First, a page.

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EU urges Libya to free medical workers held in HIV case

EU urges Libya to free medical workers held in HIV case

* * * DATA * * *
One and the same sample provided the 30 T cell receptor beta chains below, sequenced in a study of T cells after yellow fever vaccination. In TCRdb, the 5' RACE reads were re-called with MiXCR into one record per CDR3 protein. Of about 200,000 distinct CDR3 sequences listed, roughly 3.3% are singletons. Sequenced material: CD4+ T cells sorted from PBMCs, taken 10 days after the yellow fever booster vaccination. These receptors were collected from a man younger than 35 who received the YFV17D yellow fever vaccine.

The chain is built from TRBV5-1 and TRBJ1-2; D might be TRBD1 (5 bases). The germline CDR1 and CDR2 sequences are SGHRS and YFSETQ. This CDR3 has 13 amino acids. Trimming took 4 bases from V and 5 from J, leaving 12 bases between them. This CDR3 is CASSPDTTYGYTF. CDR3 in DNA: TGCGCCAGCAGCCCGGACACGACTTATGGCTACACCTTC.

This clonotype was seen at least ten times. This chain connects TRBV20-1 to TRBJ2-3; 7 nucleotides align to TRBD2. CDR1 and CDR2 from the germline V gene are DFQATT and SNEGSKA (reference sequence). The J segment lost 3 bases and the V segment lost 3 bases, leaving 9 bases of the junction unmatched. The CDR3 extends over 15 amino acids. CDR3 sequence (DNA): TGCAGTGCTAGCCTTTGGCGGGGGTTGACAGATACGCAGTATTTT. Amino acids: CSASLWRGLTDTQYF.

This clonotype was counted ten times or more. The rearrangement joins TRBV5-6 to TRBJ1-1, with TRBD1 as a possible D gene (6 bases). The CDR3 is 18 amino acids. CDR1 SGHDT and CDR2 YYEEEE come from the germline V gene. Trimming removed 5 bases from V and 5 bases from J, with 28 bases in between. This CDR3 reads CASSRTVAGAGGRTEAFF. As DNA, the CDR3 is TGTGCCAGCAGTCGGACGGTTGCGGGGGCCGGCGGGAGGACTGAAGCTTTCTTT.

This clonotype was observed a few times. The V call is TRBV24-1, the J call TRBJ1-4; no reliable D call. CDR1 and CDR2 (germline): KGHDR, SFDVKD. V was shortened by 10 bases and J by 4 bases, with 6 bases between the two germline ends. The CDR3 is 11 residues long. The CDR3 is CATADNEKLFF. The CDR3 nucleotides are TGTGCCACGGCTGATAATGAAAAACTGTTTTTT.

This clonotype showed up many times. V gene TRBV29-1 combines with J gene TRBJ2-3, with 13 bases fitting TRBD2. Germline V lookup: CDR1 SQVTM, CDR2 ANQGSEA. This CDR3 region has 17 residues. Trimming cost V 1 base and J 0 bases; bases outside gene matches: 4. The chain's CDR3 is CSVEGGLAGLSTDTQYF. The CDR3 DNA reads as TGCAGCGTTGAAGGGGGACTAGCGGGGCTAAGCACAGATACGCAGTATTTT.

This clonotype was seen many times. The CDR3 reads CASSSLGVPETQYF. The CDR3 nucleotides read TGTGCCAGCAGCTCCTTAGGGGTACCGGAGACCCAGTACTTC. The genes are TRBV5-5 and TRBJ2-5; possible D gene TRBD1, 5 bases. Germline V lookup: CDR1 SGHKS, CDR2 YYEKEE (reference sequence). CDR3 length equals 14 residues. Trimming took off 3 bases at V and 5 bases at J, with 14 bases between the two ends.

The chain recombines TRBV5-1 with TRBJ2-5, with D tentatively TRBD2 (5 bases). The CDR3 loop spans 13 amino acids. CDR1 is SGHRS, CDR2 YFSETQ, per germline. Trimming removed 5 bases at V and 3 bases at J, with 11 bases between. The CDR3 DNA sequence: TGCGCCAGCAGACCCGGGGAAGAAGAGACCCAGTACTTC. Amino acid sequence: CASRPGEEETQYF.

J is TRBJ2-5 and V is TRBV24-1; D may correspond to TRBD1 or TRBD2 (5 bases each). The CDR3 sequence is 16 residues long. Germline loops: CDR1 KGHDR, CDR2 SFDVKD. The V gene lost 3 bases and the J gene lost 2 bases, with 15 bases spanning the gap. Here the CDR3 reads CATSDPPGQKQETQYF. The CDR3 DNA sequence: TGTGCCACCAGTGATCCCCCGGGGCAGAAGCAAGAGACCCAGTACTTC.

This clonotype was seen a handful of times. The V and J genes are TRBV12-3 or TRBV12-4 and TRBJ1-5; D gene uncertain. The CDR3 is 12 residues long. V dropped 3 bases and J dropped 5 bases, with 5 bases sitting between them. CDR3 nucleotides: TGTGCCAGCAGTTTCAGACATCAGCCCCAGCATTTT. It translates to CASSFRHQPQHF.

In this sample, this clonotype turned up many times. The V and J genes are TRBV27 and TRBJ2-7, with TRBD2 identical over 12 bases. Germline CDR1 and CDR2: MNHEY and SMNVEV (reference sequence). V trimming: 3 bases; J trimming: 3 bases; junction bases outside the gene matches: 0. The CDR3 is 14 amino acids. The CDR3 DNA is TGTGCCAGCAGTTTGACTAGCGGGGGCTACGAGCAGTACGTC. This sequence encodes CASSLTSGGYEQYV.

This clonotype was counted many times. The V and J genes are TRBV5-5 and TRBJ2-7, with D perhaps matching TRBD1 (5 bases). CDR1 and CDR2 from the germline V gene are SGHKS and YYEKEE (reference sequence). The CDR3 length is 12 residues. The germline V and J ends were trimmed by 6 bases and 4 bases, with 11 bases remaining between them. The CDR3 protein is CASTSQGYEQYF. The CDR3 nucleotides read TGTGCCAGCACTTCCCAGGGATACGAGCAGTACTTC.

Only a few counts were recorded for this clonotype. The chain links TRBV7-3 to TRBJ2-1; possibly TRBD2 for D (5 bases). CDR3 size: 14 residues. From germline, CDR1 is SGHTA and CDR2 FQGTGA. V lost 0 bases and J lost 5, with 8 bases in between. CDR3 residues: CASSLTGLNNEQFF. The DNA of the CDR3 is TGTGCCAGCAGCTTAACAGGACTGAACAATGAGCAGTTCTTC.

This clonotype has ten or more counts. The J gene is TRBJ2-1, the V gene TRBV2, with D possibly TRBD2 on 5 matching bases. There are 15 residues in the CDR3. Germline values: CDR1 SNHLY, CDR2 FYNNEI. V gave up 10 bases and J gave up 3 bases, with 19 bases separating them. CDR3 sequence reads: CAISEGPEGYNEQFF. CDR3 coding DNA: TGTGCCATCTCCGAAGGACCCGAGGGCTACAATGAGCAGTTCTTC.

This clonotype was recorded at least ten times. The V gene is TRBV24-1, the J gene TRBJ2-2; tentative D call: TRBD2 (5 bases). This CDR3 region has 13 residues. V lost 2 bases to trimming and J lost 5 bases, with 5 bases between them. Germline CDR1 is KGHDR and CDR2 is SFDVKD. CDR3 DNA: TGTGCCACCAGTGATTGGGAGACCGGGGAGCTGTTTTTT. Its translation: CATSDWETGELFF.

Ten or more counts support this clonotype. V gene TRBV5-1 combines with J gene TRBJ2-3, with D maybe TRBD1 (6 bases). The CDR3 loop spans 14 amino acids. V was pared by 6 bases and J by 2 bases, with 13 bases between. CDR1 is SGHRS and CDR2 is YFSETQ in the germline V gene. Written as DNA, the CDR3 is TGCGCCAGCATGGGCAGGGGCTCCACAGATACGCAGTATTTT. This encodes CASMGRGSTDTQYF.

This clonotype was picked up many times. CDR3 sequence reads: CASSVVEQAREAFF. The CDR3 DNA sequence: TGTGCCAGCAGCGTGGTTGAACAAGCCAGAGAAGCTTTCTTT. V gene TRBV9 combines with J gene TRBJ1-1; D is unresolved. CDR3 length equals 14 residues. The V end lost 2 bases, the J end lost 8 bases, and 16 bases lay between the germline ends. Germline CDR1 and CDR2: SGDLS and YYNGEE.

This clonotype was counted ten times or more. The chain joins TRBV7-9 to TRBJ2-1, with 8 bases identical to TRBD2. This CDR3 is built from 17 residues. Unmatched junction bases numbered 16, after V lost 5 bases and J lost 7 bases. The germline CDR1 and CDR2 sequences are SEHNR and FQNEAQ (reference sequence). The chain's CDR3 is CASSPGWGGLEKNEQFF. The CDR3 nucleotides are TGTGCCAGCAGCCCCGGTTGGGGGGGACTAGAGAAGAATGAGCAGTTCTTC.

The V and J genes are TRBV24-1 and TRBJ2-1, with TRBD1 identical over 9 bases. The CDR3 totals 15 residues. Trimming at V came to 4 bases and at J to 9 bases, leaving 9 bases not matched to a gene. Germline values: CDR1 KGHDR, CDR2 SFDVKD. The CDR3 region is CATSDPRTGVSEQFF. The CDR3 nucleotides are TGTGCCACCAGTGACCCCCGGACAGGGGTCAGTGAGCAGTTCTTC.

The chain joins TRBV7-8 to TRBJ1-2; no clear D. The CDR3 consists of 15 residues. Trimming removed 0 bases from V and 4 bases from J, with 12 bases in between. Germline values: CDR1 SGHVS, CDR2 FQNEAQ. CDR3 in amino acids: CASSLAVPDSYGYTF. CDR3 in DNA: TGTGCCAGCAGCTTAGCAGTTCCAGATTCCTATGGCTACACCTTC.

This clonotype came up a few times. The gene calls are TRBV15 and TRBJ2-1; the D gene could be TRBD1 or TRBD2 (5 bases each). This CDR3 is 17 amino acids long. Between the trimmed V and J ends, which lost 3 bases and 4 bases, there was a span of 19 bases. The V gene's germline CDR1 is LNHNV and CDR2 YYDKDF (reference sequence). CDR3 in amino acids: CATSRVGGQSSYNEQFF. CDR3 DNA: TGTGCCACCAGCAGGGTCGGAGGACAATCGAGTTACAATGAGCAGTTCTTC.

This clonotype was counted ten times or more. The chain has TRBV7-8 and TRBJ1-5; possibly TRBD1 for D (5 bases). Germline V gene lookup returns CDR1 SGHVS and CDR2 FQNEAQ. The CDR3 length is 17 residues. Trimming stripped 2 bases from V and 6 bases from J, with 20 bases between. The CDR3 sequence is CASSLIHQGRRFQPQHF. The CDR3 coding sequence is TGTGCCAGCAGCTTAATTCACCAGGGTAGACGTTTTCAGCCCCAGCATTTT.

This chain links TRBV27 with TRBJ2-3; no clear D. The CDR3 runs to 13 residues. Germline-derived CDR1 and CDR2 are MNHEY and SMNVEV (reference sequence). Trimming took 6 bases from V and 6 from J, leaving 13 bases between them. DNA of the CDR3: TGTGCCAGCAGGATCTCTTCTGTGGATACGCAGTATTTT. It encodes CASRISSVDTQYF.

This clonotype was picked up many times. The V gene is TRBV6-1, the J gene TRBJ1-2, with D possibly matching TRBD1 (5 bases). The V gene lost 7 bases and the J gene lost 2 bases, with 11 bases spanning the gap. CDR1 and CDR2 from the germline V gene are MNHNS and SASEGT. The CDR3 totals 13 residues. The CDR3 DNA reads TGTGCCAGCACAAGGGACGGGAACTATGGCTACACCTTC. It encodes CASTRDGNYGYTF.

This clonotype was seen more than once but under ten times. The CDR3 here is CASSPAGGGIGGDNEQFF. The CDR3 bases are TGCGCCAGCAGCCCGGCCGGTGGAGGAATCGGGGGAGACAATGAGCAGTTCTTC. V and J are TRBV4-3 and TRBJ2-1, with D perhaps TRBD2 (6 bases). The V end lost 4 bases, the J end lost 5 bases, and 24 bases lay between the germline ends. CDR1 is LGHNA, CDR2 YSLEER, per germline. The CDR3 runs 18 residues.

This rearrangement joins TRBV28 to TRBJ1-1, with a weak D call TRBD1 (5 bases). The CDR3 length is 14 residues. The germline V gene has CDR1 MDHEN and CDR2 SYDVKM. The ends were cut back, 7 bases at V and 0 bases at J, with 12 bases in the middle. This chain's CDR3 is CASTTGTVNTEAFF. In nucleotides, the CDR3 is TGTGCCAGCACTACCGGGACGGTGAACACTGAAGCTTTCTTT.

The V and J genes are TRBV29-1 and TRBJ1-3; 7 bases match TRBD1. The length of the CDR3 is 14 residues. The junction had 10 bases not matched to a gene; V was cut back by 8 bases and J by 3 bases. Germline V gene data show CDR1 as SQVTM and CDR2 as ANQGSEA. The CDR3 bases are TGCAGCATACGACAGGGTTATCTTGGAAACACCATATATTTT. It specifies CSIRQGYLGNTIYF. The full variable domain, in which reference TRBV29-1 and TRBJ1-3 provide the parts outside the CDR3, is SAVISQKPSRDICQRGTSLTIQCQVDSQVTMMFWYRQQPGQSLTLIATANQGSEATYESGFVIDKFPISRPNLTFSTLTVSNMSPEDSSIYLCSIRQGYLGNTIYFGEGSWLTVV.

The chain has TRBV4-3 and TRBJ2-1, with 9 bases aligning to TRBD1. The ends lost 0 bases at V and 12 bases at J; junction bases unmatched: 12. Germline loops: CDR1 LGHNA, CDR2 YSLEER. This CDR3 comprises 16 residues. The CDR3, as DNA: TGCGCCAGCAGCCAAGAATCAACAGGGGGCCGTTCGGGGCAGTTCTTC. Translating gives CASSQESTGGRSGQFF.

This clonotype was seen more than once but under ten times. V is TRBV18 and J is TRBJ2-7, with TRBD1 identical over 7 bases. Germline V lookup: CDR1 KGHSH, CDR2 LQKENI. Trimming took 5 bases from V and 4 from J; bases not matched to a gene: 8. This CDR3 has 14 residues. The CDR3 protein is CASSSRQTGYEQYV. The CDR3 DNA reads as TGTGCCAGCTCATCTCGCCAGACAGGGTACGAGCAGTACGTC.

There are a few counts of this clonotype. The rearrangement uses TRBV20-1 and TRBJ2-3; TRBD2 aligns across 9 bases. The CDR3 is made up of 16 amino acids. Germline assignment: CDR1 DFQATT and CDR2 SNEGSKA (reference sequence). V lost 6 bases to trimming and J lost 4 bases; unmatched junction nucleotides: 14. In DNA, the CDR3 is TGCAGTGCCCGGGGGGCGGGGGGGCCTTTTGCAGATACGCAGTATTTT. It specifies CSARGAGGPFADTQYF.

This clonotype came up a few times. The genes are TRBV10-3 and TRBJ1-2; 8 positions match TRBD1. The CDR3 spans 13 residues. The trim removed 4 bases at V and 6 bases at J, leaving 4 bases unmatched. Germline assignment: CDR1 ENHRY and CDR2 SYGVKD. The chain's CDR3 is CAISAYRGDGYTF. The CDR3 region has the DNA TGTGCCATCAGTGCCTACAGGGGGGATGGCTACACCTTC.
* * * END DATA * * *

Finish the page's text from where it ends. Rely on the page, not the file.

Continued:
Officials of the European Union this week called for the immediate release of six medical workers imprisoned in Libya for allegedly infecting more than 400 children with HIV. The five Bulgarian nurses and one Palestinian doctor have been in custody in Benghazi since 1999. The EU is "waiting for a gesture" from Libya, said Luxembourg immigration minister Nicolas Schmit, who was speaking on behalf of the European Council. In a visit to the European parliament, Bulgarian foreign minister Solomon Pasi said there are "no indications" the six would be released soon. Franco Frattini, the EU's top justice official, said the case "brings a shadow" on Libya and that the death sentences imposed on the medical workers was "delivered on grounds that were unclear to us." During the trial, Luc Montagnier, who codiscovered HIV, said he believed the children were infected in 1997--more than a year before the Bulgarians were hired--and the cause was likely poor hygiene at the hospital. Libya maintains the children were infected as part of an experiment seeking an AIDS cure. Some human rights groups have said Libya concocted this story to conceal unsafe practices in its medical facilities. A Bulgarian doctor implicated in the same case has been released; however, he remains at the Bulgarian embassy in Tripoli while awaiting permission to leave the country. (AP)

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